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Bloody Sunday killings in Northern Ireland 'unjustified and wrong'

UK leader apologises as £195m inquiry into the killing by British soldiers of 14 Irish demonstrators in 1972 rules that order to send army in should never have been given.

Kay Duddy, centre, a sister of one of the Bloody Sunday victims, talks yesterday to Martin McGuinness, the deputy prime minister of Northern Ireland.
Kay Duddy, centre, a sister of one of the Bloody Sunday victims, talks yesterday to Martin McGuinness, the deputy prime minister of Northern Ireland.

LONDON // The killing by British soldiers of 14 Irish nationalist demonstrators on Bloody Sunday in 1972 was "both unjustified and unjustifiable", the prime minister David Cameron said yesterday. He told MPs that the longest and most expensive judicial inquiry in UK history had found that the order to send members of the Parachute Regiment into the Bogside area of Londonderry in Northern Ireland "should not have been given".

The inquiry, chaired over the past 12 years by Lord Saville, found that 13 people had died and another 15 were wounded because soldiers "lost their self control". None of those shot were armed, no warning was given and half of those who died were teenagers. "It was wrong," Mr Cameron said. "I am deeply, deeply sorry." Family members of those who died gathered yesterday at the Guildhall in Londonderry, the intended destination of the protest marchers on Bloody Sunday. They cheered as Mr Cameron spoke.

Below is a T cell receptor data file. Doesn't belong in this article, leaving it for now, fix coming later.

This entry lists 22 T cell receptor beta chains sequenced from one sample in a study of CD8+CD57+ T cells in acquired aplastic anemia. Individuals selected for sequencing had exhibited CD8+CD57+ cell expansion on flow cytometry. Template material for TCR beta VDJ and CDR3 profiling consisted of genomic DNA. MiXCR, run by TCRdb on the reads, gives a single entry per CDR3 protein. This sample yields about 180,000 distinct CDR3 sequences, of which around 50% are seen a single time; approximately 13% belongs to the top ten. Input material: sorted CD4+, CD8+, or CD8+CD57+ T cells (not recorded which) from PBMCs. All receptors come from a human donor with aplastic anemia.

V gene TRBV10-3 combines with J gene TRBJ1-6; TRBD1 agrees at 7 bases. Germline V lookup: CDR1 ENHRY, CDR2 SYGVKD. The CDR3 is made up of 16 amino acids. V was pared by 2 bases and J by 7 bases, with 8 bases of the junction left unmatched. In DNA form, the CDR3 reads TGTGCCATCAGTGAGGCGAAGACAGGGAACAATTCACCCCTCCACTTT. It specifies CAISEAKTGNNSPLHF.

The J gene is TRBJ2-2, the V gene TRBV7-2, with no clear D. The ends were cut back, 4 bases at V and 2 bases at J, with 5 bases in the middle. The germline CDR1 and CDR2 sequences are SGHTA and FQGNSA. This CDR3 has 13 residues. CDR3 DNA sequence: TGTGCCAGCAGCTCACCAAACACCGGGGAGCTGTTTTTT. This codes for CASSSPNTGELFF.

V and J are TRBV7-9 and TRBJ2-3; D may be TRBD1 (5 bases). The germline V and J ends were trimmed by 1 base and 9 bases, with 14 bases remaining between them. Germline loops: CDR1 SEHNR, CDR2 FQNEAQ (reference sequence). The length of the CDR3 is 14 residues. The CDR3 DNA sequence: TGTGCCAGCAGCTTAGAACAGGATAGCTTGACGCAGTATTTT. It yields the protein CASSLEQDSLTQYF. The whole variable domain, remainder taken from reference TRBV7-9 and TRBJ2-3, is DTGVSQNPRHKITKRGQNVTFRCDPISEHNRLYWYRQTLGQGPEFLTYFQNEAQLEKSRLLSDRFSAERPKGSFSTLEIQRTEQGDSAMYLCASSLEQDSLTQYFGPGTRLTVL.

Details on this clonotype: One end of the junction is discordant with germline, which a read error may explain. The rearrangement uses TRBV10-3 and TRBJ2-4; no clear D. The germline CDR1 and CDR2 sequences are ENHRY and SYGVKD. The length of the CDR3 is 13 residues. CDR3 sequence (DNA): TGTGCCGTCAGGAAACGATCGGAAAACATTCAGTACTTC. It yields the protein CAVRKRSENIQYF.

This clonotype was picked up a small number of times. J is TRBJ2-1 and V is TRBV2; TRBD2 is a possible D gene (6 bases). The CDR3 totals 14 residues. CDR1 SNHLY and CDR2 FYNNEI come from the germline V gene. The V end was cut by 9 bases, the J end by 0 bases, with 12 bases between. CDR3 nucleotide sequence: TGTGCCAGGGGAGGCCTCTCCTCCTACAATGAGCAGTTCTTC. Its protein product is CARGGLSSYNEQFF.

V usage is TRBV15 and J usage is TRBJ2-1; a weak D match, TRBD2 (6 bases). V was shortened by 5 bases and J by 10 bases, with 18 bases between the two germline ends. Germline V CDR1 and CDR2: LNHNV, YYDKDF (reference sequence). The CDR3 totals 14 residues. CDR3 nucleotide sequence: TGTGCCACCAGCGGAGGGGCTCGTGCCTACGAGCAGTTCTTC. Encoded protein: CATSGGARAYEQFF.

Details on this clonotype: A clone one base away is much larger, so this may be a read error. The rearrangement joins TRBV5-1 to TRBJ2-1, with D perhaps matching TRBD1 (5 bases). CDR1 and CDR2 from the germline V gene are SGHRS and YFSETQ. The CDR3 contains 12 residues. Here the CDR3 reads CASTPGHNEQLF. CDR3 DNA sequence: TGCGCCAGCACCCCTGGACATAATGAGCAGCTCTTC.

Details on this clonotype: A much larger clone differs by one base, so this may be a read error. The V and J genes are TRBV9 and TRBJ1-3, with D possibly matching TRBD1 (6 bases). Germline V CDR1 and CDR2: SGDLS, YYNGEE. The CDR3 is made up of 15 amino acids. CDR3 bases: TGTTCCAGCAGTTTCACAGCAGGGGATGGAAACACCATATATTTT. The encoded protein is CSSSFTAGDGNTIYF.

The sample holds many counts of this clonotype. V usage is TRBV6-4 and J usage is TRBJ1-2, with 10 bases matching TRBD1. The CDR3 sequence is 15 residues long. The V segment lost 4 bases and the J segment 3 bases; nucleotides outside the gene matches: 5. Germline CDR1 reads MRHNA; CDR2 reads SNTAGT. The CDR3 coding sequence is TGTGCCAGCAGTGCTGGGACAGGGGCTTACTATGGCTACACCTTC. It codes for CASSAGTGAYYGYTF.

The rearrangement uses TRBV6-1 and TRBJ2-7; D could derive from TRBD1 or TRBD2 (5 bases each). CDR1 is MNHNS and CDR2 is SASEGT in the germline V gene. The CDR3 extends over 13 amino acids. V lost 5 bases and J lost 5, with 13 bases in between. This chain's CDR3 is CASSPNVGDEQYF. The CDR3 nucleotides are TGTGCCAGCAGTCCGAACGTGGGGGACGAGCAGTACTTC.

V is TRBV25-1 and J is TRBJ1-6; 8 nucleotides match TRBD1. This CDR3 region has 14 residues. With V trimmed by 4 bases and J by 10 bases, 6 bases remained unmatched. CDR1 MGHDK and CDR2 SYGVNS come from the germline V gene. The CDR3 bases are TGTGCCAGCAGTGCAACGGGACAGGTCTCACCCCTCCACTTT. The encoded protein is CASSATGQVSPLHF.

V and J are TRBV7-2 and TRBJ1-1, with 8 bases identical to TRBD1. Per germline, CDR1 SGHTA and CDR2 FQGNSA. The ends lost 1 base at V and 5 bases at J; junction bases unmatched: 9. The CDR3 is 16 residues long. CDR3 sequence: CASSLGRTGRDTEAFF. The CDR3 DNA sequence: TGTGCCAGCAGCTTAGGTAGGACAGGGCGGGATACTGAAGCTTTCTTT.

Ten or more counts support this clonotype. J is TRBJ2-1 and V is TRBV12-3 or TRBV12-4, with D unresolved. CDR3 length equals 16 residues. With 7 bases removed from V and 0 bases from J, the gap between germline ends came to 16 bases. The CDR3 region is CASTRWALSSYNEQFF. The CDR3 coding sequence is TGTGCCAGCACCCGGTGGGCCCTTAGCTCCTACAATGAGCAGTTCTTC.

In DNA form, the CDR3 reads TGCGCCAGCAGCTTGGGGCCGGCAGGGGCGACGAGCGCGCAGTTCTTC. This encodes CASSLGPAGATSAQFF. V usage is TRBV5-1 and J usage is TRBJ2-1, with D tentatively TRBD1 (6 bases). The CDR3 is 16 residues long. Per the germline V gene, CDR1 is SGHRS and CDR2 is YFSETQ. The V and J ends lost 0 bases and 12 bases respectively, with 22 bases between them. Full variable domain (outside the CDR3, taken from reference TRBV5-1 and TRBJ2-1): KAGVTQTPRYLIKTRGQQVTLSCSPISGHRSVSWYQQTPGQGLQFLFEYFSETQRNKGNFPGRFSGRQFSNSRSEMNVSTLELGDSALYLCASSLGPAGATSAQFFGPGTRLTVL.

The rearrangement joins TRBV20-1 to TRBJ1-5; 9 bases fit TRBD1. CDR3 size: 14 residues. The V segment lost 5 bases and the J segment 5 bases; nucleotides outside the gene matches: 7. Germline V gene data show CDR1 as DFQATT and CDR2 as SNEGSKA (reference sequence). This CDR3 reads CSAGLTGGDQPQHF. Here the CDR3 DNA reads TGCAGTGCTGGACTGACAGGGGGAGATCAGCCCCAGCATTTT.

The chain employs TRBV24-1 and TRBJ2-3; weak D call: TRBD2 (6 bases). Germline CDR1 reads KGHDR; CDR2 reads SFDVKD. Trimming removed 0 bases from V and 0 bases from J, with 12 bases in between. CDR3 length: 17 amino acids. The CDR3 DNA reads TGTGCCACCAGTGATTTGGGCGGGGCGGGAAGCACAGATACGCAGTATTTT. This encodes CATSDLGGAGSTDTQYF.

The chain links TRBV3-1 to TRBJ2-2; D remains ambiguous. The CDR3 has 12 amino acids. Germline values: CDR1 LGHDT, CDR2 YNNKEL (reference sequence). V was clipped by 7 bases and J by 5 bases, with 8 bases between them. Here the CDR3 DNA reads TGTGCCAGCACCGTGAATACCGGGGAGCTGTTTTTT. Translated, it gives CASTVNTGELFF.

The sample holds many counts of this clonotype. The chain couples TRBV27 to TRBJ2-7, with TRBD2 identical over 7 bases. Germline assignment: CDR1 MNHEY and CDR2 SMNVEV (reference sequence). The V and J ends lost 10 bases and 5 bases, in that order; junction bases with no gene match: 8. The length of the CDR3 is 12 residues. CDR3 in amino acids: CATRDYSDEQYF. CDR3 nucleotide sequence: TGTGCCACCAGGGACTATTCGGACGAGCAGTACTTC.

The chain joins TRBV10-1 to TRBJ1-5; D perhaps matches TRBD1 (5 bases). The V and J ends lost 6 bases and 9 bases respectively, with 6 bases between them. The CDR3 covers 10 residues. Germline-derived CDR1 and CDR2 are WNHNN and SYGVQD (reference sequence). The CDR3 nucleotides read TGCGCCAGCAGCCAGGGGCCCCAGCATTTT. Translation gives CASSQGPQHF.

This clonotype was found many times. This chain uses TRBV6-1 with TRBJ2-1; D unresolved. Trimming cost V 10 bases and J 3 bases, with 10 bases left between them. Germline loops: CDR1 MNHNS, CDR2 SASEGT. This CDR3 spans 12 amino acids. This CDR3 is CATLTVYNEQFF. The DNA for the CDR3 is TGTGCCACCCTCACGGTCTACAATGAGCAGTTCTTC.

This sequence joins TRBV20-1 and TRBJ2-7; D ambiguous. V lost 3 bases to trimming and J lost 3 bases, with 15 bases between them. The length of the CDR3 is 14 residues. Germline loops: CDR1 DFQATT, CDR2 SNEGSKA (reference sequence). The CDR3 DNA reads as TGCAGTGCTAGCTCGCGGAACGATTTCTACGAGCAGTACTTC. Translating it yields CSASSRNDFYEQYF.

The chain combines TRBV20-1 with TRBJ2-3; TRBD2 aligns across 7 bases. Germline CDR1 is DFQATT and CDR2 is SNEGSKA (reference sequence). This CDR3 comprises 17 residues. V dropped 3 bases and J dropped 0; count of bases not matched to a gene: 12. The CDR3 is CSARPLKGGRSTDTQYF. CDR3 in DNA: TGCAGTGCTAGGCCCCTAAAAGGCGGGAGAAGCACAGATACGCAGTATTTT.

The events of January 30, 1972, have been a festering sore in relations between the Roman Catholic and Protestant communities for almost four decades. Across the world, the killings caused outrage. They marked the end of the non-violent campaign for civil rights in Northern Ireland and led to a dramatic upsurge in terrorist recruits to the Irish Republican Army (IRA) and a consequent increase in the violence that, in 30 years of "the troubles", was to claim more than 3,500 lives. A month after Bloody Sunday, the IRA bombed Aldershot Barracks in southern England, killing six people, five of them women. The following month, the Stormont parliament which had ruled Northern Ireland since its creation in the 1920s was suspended and direct rule from London was imposed. Soldiers involved in the day's tragedy have always claimed that they began firing only after they themselves had been shot at. But the Saville Inquiry, which started taking evidence in 1998 after most paramilitaries had finally laid down their arms, found that "on balance" this claim was probably untrue and that it was the British who fired first. The bloody events unfolded as about 10,000 people took part in a march organised by the Northern Ireland Civil Rights Association through the predominantly Catholic area of Derry. Soldiers ordered to stop the march, which was banned under prevailing legislation, became the targets of stones, bottles and other missiles. They then pursued the marchers into the Bogside. The inquiry said that the order for the soldiers to go into the area "should not have been given" by their commanding officer, Lt Col Derek Wilford, as it contravened instructions given to him by a superior officer. It concluded that none of those killed or injured had been carrying firearms. While republican paramilitaries had fired on the soldiers, "none of this firing provided any justification for the shooting of civilian casualties," said the inquiry's final report. Soldiers "reacted by losing their self-control - forgetting or ignoring their instructions and training". The result was a "serious and widespread loss of fire discipline". In the aftermath of the killings, Lord Saville found that many of the soldiers involved "knowingly put forward false accounts in order to seek to justify their firing". The inquiry found that some of those who were killed or injured were clearly fleeing or going to the assistance of others who were dying. "Despite the contrary evidence given by soldiers, we have concluded that none of them fired in response to attacks or threatened attacks by nail or petrol bombers," said the report. It added that one person was shot while "crawling away from the soldiers" and another was probably shot "when he was lying mortally wounded on the ground". Mr Cameron told MPs: "These are shocking conclusions to read and shocking words to have to say. But you do not defend the British army by defending the indefensible. There is no point trying to soften or equivocate what is in the report. It is clear from the tribunal's authoritative conclusions that the events of Bloody Sunday were in no way justified." Tony Doherty, whose father Paddy was fatally injured, told them that the Saville Inquiry had finally vindicated the victims and disgraced the soldiers. "It can now be proclaimed to the world that the dead and the wounded of Bloody Sunday, civil rights marchers one and all, were innocent one and all, gunned down on their own streets by soldiers who had been given to believe that they could kill with perfect impunity," he said. "It was the paratroopers' mission in Derry to massacre. Bloody Sunday wounded Derry very, very badly. We may hope that from today we can begin to bind those wounds." Thousands of people, who had gathered at the Guildhall to watch Mr Cameron's statement to parliament on a giant TV screen, cheered Mr Doherty's comments. It will now be up to Northern Ireland's Public Prosecution Service (PPS) and the province's chief constable, Matt Baggott, to decide if there should now be a criminal investigation into Bloody Sunday and any charges of unlawful killing - something that lawyers believe will be almost impossible after nearly 40 years. The Saville Inquiry took witness statements from hundreds of people. When it was established 12 years ago by Tony Blair, it was expected to cost £11 million (Dh60m) to stage. In the end, it cost £195 million, more than half of which was spent on lawyers' fees. dsapsted@thenational.ae